You have a lot of good information here. It would have been more interesting if you would have shown your brother actually putting the panel together instead of putting words on the screen and reading along. You didn’t mention how big of a blob of silicone is needed to stick the panels to the ply, so seeing him do it would have been helpful. I don’t know the consequences (if there are any) of using too large of a blob, but not using enough wouldn’t hold the panel in place. Just my observation. You’re doing good. Thanks

    [Reply]

    Mark Wells replied:

    Thanks for the comment. I’ve got some ‘footage’ of Cain building this panel on video, so I will be releasing that soon. Re. the silicone: Try to ensure that the silicon blobs are a bit wider than 2/5 of an inch or 10mm and try to keep the blobs consistent.

    [Reply]

  12. Tom Junier said:

    How do i get a detailed parts list. I would like to build one or two. I am tired of going camping and having to run the generator every three days, this would help save fuel. who knows I may see how this goes to build one for my house…

    [Reply]

    Mark Wells replied:

    Thanks for your comment Tom. I’m putting together a more detailed parts list, so stay tuned!

    [Reply]

  13. Joe Kamier said:

    My electric power company (Pacific Gas and Electric, Inc) is said to allow the output of a customer’s solar power to be fed somehow into the company’s power for the customer’s house. The hookup is said to reflect, at the company’s meter box in the customer’s residence, the reduction in the use of company power. This arrangement would be much more convenient than using the solar power only for operating lights or appliances independently of the power company.
    How would one go about achieving this integration of the two power sources?

    [Reply]

  14. Harry Lynn said:

    G’day Mark,
    Mate, I think you need to use a POP filter on your microphone to get much clearer sound. A cheap way to do that is to wrap some foam [ 1-2 cm thick ] around the grille and hold it on with a cable tie or rubber band. That may remove the wind noise on the recording. Better still is to get a Shure SM 58 microphone. The best !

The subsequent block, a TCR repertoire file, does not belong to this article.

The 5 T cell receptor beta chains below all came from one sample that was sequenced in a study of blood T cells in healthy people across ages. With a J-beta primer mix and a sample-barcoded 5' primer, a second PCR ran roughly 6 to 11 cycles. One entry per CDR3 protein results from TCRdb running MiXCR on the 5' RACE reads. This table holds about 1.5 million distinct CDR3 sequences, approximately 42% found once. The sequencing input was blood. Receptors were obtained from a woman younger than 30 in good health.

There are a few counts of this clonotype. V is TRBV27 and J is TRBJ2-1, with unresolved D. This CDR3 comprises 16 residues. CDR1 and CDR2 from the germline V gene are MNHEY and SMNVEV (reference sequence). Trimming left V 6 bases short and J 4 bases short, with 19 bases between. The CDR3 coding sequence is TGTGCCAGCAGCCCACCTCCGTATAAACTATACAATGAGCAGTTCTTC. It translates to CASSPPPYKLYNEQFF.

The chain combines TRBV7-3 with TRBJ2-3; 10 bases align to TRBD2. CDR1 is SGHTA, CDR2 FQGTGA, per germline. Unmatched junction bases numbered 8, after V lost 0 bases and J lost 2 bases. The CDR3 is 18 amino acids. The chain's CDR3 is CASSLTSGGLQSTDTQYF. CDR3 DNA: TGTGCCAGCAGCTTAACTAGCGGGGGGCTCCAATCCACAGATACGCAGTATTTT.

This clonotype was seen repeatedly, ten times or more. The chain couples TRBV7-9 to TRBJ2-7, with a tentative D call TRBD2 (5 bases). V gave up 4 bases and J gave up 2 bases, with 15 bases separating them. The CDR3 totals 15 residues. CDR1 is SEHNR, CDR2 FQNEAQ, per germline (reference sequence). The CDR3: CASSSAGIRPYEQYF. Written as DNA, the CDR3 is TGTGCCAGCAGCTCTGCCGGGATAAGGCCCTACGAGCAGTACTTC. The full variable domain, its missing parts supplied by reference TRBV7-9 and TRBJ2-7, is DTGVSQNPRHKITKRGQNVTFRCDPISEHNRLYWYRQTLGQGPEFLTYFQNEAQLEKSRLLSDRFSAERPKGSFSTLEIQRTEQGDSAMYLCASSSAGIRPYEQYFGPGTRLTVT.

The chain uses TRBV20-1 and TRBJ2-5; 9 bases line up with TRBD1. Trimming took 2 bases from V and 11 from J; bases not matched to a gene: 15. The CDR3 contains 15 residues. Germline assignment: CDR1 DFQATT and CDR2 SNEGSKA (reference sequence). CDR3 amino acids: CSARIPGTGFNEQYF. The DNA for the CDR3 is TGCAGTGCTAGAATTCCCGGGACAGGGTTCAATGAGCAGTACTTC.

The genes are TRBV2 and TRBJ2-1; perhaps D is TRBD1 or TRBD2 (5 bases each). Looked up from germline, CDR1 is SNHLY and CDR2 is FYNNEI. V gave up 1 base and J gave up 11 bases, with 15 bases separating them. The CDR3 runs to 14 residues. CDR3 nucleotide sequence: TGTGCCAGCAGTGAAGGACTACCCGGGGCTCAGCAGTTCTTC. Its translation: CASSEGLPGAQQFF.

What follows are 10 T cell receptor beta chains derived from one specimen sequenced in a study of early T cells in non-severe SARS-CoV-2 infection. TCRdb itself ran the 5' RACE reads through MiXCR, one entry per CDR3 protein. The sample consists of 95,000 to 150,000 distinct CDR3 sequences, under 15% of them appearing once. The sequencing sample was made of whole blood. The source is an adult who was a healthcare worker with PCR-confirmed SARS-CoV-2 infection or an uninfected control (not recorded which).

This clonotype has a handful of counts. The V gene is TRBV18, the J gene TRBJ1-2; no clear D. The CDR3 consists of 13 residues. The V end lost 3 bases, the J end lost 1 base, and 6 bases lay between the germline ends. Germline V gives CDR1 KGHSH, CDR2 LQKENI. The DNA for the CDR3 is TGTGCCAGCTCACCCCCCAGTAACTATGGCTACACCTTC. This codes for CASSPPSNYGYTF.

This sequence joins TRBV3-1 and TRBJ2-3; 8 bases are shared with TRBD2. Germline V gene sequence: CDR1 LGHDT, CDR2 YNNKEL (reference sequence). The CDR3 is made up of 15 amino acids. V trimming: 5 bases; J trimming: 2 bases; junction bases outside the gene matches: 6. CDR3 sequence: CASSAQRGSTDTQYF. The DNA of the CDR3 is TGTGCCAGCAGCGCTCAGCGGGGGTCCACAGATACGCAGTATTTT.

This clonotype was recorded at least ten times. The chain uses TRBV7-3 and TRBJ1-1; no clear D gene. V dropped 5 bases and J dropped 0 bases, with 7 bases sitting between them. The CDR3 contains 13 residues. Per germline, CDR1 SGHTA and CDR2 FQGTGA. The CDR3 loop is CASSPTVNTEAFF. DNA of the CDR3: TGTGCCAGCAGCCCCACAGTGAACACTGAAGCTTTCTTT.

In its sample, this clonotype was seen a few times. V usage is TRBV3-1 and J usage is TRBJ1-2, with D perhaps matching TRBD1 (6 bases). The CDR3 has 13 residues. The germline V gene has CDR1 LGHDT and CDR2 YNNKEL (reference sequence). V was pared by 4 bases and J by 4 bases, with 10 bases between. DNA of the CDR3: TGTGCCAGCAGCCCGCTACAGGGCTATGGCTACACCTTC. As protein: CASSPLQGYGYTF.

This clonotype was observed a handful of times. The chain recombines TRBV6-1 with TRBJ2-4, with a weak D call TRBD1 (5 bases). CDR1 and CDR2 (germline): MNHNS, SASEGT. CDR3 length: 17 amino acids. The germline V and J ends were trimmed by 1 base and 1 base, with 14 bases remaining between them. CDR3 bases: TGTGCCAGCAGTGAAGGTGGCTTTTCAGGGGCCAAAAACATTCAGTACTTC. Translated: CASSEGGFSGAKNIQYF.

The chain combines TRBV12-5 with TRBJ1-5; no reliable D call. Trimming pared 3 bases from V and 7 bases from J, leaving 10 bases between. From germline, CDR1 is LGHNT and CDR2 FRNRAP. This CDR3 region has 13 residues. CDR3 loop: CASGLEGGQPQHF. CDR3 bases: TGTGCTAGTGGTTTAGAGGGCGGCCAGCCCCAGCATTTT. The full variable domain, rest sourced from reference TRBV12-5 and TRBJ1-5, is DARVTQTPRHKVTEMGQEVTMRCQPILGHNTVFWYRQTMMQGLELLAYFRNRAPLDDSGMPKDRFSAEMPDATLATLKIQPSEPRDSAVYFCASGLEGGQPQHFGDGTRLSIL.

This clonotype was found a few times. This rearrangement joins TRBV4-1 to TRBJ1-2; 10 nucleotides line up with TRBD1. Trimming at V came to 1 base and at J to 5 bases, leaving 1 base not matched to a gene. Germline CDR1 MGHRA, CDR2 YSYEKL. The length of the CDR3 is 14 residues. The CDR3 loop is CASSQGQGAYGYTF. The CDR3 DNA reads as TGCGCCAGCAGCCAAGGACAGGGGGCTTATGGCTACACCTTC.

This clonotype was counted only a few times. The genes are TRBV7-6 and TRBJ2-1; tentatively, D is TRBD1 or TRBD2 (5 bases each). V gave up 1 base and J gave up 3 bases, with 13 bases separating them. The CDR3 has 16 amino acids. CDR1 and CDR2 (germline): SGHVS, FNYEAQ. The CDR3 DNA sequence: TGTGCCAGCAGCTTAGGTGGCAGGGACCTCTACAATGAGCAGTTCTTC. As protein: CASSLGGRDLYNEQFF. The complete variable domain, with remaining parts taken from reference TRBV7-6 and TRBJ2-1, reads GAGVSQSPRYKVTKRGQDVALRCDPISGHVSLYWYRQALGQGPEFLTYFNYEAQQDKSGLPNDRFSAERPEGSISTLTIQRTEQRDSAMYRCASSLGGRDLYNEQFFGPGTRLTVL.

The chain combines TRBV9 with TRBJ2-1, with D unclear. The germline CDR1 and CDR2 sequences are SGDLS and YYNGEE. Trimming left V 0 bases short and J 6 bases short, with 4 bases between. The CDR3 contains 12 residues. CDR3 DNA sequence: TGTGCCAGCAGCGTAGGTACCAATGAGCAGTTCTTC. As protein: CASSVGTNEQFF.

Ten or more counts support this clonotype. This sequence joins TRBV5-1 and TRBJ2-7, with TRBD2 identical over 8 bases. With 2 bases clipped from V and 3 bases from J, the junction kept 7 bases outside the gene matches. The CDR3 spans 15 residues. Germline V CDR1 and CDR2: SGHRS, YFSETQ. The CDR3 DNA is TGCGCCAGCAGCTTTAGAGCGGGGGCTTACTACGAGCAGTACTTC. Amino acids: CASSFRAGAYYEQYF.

The content is fabulous, and I love it. Can the same type of cells be used as a permanent installation on a house’s roof ? How do insurance companies view DIY cells ? As a rental house owner, am I covered for any problems with the cells ?
    Cheers
    Harry

    [Reply]

  15. Rod Cronin said:

    Good video, I’ve got my pv cells, wire and blocking diodes. Just need the timber and sticky stuff and I’ll be at it.
    Rod

    [Reply]

  16. Manny said:

    Although I have subscribed to your blog for quite a while now, this is the first time I had time to read it and watched your videos. I found it very informative. It aroused my interest very much about DIY Solar Panel, although I have been doing research on renewable energy for years now.

    [Reply]

  17. rabaud said:

    this enthuses me and when I can arrange the time, I will look at it deeper and get your book. thanks

    [Reply]

  18. tim h. said:

    Thanks for the info it is very helpful to get the wife converted

    [Reply]

  19. Ruel said:

    Hi Mark, solar power can be effective only during daytime, where can I get an alternate power source at night as fully charged battery is not sufficient enough to power up my load?

    [Reply]

  20. Jeff said:

    Good job my friend, Good job. Keep it up don’t ever stop. I’m with ya man. I want to use this process to spinn-up a huge turbine and rock the world with it. Imagine, free power for the poor and povertized nations. Real releif for our unfortunate brothers and sisters of different nationalities. Keep it up man don’t ever stop. Good job, Jeff

    [Reply]

  21. mobin said:

    how much material for 2 kw unit will cost ?how much the inverter will cost for it ?
    how much the battery will cost?
    how long one can run it 2 kw motor for how long.

    57 northumberland road
    North Harrow
    London
    UK

    [Reply]

  22. Paul Mayrhofer said:

    Good clean informative video. Thanks for the details for this panel assembly.

    [Reply]

  23. BGC said:

    what is the amperege of this pannel?

    [Reply]

  24. tim h. said:

    awsome thanks for the ideas the price has been holding me off but this will help

    [Reply]

  25. gary streight said:

    hi,

    what materials can i use as the bus bars. can i use copper wire instead of the aluminium strip.

    cheers, Gary

    [Reply]

  26. creative said:

    Can you provide more information on this? take care

    [Reply]

  27. Laurie said:

    Once the panels are built; Do you explain how to connect them to appliances and other applications?

    [Reply]

  28. Brighton said:

    Hie
    my name is Brighton l stay in Zimbabwe l am interested in building solar panels and installing them send me your contact details so that l will keep in touch , my aim is one day the whole zimbabwe would be a solar country

    [Reply]

  29. Brighton said:

    Hie Mark
    my name is Brighton l stay in Zimbabwe l am interested in starting my own plant which will be building solar panel send me your contact details so that l will keep in touch .e-mail me your contact details here is my e-mail address : brightongondo@yahoo.com

    [Reply]

  30. Ruthira Baskaren said:

    Great demo and it is an excellent show for the new guys want to learn how to build solar panel. Believe me it is a School project for school children and great idea for hobbyist,

    Good Job

    [Reply]

Leave a comment